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Belgium : Calibrating unconventional monetary policy.

The ECBs monetary policy stance is currently driven by three main mutually reinforcing instruments: a negative deposit facility rate; an expanded asset purchase programme covering a broad range of private and public securities (APP); and an integrated system of forward guidance that governs the future path of asset purchases and short-term interest rates, as well as the sequencing of these different policy tools. Moreover, the targeted longer-term refinancing operations, the last of which was conducted in March, will continue to incentivise bank lending over the next four years.

These measures have supported financial conditions, which due to their prominent role in the transmission of policy impulses act as a crucial intermediate variable in the pursuit of a stability-oriented monetary policy. However, while the role of financial conditions in the transmission process has remained as relevant as ever, the task of steering them in line with domestic macroeconomic policy objectives has become more challenging in view of the manifold dislocations in financial markets that have arisen since the crisis and the proximity of standard policy instruments to their lower bound. The ECBs unconventional measures have confronted these challenges and ensured an appropriate degree of accommodation by fostering very favourable financing conditions.

Our monetary policy is working, and we see that, supported by our mutually reinforcing monetary policy measures, the euro area economic recovery is steadily firming. The cyclical recovery is gaining momentum and the expansion is broadening across sectors and countries, showing the effectiveness of the transmission of our measures throughout the entire euro area economy. Yet, the risks to the growth outlook remain tilted to the downside, even though their balance is improving. And, importantly, inflation dynamics continue to be conditional on the present, very substantial degree of monetary accommodation.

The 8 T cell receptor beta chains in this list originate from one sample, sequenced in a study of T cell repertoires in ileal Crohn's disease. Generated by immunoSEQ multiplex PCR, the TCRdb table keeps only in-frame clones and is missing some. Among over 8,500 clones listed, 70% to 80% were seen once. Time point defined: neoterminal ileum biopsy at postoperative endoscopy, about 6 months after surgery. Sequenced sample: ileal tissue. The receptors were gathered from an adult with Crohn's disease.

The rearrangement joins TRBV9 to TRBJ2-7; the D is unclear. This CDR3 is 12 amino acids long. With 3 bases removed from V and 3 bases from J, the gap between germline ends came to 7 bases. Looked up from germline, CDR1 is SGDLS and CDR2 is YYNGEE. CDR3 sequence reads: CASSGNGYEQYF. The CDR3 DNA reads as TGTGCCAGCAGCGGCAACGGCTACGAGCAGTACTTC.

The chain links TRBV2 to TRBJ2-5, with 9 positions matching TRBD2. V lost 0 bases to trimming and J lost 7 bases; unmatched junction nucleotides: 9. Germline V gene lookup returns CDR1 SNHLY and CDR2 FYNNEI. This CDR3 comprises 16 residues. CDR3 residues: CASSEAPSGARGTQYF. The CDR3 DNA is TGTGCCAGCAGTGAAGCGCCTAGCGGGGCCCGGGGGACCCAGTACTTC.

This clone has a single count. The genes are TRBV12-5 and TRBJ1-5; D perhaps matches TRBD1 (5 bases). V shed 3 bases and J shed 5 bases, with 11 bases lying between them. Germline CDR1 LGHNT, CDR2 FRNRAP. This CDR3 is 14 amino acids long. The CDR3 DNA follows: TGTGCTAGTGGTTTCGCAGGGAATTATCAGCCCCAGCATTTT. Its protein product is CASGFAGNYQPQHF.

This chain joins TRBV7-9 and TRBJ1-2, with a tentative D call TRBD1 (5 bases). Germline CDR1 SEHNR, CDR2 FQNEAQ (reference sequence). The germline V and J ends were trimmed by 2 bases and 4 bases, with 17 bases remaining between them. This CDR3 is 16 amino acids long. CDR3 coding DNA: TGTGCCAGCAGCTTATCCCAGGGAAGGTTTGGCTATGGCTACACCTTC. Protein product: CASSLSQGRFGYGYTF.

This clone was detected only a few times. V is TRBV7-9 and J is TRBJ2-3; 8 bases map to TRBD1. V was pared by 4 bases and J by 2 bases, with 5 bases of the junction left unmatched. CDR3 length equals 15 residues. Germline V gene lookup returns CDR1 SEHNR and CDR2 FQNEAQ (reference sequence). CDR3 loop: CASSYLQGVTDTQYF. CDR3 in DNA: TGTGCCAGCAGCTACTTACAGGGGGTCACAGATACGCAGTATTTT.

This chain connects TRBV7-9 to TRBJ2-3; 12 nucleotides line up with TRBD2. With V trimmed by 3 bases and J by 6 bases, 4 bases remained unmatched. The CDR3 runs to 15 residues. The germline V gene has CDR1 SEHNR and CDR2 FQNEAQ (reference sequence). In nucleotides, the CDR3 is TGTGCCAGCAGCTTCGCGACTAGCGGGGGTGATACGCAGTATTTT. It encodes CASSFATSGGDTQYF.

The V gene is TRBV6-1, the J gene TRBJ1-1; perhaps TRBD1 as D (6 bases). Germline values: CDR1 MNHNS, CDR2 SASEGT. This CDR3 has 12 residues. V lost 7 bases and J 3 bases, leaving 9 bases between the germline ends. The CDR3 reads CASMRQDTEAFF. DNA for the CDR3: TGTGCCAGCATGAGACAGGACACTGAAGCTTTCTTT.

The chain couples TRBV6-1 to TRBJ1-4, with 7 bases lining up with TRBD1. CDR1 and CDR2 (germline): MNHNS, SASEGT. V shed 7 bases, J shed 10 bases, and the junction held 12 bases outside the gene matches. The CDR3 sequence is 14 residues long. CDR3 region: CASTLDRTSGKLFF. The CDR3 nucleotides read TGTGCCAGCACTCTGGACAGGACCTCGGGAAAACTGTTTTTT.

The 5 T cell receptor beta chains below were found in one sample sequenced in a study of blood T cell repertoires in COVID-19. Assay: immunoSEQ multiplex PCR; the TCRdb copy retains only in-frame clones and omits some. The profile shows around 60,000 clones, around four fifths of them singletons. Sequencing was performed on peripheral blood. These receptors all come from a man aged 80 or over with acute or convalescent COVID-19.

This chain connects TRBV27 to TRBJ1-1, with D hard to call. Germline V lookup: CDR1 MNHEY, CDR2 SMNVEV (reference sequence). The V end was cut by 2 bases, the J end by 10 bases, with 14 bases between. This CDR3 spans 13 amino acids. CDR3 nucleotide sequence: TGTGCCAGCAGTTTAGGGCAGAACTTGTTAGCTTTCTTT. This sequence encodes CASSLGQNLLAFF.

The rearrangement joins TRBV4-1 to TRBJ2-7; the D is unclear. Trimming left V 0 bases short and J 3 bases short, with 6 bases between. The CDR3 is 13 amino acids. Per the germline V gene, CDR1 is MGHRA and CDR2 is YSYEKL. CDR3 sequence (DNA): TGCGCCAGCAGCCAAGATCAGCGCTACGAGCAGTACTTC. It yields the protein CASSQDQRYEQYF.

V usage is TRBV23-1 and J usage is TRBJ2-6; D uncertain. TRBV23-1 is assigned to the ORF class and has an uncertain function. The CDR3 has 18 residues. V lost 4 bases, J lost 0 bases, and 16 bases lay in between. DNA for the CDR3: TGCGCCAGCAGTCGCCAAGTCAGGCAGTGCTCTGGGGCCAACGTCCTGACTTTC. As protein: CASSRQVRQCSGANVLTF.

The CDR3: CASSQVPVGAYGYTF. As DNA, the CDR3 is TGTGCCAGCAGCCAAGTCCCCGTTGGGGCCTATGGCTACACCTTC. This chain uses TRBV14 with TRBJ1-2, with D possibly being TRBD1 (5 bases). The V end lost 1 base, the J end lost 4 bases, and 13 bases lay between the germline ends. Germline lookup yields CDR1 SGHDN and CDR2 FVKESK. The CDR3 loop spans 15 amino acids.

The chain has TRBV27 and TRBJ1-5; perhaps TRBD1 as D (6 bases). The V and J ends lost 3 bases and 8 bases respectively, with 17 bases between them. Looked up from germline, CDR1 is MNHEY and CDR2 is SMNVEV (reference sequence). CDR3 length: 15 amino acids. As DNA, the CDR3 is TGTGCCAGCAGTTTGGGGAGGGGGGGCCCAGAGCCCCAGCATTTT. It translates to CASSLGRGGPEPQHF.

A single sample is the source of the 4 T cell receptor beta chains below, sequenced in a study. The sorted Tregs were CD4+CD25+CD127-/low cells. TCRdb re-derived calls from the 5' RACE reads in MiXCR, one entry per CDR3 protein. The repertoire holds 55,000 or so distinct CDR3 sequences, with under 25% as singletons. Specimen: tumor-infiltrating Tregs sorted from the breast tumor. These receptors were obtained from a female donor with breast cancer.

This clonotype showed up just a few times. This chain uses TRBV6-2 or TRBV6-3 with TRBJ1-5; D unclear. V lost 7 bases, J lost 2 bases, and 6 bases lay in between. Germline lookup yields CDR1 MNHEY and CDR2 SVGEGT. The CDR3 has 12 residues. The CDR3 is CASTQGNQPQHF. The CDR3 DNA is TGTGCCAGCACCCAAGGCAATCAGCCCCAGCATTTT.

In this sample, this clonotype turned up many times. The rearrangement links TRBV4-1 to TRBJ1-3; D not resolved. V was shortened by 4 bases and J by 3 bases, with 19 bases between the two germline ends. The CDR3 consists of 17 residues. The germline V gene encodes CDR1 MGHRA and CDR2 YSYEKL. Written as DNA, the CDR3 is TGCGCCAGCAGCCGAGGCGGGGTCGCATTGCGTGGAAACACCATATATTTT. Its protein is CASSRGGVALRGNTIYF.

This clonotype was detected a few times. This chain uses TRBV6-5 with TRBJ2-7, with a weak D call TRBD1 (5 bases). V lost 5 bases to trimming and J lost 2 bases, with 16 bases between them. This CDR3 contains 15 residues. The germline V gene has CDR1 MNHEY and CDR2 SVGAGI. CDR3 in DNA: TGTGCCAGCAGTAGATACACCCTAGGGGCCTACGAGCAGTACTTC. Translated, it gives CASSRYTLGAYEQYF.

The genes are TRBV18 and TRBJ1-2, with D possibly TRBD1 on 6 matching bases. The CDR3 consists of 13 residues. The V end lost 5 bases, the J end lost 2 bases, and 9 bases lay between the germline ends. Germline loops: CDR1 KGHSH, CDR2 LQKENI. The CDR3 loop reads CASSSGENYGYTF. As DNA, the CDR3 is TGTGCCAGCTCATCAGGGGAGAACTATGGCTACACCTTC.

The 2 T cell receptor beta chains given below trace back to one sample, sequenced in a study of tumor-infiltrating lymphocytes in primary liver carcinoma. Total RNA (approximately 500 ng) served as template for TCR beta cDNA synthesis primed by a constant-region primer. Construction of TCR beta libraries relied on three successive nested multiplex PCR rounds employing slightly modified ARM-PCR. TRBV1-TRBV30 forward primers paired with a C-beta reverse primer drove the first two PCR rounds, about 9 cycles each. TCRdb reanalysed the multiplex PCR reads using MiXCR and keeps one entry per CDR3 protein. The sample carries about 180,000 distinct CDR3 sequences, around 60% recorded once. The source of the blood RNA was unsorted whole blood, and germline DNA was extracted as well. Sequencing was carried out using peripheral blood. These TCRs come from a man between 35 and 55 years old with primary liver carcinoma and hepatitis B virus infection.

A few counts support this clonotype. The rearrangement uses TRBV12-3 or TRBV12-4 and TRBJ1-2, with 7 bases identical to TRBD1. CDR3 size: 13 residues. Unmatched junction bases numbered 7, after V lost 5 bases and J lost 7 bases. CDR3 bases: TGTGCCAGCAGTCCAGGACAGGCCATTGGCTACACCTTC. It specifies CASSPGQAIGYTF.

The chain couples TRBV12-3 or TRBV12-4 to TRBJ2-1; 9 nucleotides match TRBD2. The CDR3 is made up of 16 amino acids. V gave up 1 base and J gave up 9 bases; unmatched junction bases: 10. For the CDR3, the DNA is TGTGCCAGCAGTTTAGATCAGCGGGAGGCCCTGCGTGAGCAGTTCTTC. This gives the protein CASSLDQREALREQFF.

In calibrating the set of monetary policy instruments, we faced and we still face two issues. The first, which I will refer to as the measurement issue, consists in quantifying the overall amount of monetary policy support that we are providing and parsing that support down to the individual instruments. In unconventional monetary policy times, measuring the contribution of each instrument to the stance is crucial to ensuring an appropriate composition of the policy toolkit a challenge that is much less pronounced in conventional times when the decision space focuses on policy-controlled short-term interest rates as the one, dominant, tool to steer the stance. Measuring the marginal contributions of each instrument is very hard however.